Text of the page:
The Gödel Proof
& The Malware Detection Spoof
Kurt Gödel changed the face of mathematics with the stroke of two sentences, by proving that a foreknown truth about the completeness of the natural numbers system was actually improvable. Computer science, which relies on the axioms of the natural numbers system, continues bearing the weaknesses exposed by Gödel’s refute, and modern software detection is one specific niche which suffers from this flaw.
Gödel was an Austrian mathematician, logician and philosopher of the 20th century who specialized in logic and its implications on the foundations of mathematics. He studied at the Vienna University and focused his inquiries on the fundamental concepts of the natural numbers system (i.e 0,1,2,3…), which is the base of algorithmic logic and computer science. This system has a set of axioms defining the borders of its logic, for example, that 0 is actually a natural number, and not a null representation.
A logical system has axioms of completeness and consistency: It is complete in the sense that its axioms enable the creation of all possible true statements comprised of the system’s objects, and is consistent in the sense that these axioms do not contradict each other. Gödel used these two axioms to form an unprovable claim, as is portrayed in the following demonstration:
S is a logical system, such as the natural numbers system.
C is a claim comprised of objects and rules from the system S.
Completeness: any claim (C) within the system (S) is provable by the axioms of the system.
Consistency: all claims within the logic of the system (S) do not contradict each other.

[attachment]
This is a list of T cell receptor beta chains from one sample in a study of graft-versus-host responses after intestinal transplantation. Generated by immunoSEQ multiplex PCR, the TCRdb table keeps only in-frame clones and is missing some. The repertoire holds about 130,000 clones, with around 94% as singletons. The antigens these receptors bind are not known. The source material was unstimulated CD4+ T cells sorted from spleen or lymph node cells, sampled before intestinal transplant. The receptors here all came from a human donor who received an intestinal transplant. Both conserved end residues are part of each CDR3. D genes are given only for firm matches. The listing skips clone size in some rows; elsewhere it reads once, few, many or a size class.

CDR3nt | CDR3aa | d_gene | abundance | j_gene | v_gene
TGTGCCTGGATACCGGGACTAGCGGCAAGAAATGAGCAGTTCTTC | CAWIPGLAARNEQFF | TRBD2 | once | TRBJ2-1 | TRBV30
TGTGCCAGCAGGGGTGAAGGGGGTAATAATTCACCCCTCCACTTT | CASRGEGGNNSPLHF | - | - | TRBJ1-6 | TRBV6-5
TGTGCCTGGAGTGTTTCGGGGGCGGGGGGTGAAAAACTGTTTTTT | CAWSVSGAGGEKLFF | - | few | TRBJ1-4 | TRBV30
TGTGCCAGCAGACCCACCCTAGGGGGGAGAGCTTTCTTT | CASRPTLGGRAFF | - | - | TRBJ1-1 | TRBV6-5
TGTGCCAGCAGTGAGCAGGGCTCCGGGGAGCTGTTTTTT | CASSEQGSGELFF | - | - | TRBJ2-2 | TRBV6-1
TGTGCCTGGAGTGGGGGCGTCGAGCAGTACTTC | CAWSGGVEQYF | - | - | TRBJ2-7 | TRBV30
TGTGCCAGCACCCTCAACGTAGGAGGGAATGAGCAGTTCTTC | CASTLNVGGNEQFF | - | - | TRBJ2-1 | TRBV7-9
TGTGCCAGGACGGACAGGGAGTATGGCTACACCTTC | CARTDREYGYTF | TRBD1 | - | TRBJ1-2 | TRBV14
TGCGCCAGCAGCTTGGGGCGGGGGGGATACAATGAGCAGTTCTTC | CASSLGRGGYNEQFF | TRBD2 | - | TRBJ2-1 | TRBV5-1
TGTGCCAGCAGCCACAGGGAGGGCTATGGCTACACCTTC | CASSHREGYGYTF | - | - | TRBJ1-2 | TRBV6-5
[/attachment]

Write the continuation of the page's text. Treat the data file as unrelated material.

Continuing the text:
Gödel used these articles and principles to create the following paradoxical statement: CS cannot be proved within the system S.
Apparently – this is a provable claim, but practically it is unprovable; the claim follows the logic of the system S, but states a claim that if proven – will refute the rule of completeness (any claim should be provable), and if unproven – will refute the rule of consistency (no claims within the same system contradict each other). By this, Gödel demonstrated what the linguist and philosopher Wittgenstein, described as the inability of language to refer to itself because the reference itself uses language. Gödel showed mathematically that systems have a limited capability of self attribution, due to their dependence on a closed logical subbase.
Like Wittgenstein’s claim and its Gödelian mathematical manifestation, anti-virus and its resembling platforms are incapable of examining the entire system while being a part of it, because they too are subject to its logical rules.
Zero-day attacks take advantage of unprecedented vulnerabilities, and thus undermine the rules of the system that they are attacking. Cyber security platforms are unable to identify these hostile utilizations because they are incapable of seeing beyond the logic of the operating system.
Cyber security companies continue offering software level solutions and promise top notch detection, while factually they are subject to this logical knot, and are blindsided to malicious activity conducted outside their limited visibility scope. Enterprises continue putting their trust in these myopic solutions, believing that it’s the best they can do, and accept the recurrences of zero-day attacks and their containment as an arms race between attackers and defenders. However, it is difficult to overlook the fact that visibility limitation are an innate attribute of software based cyber security solutions.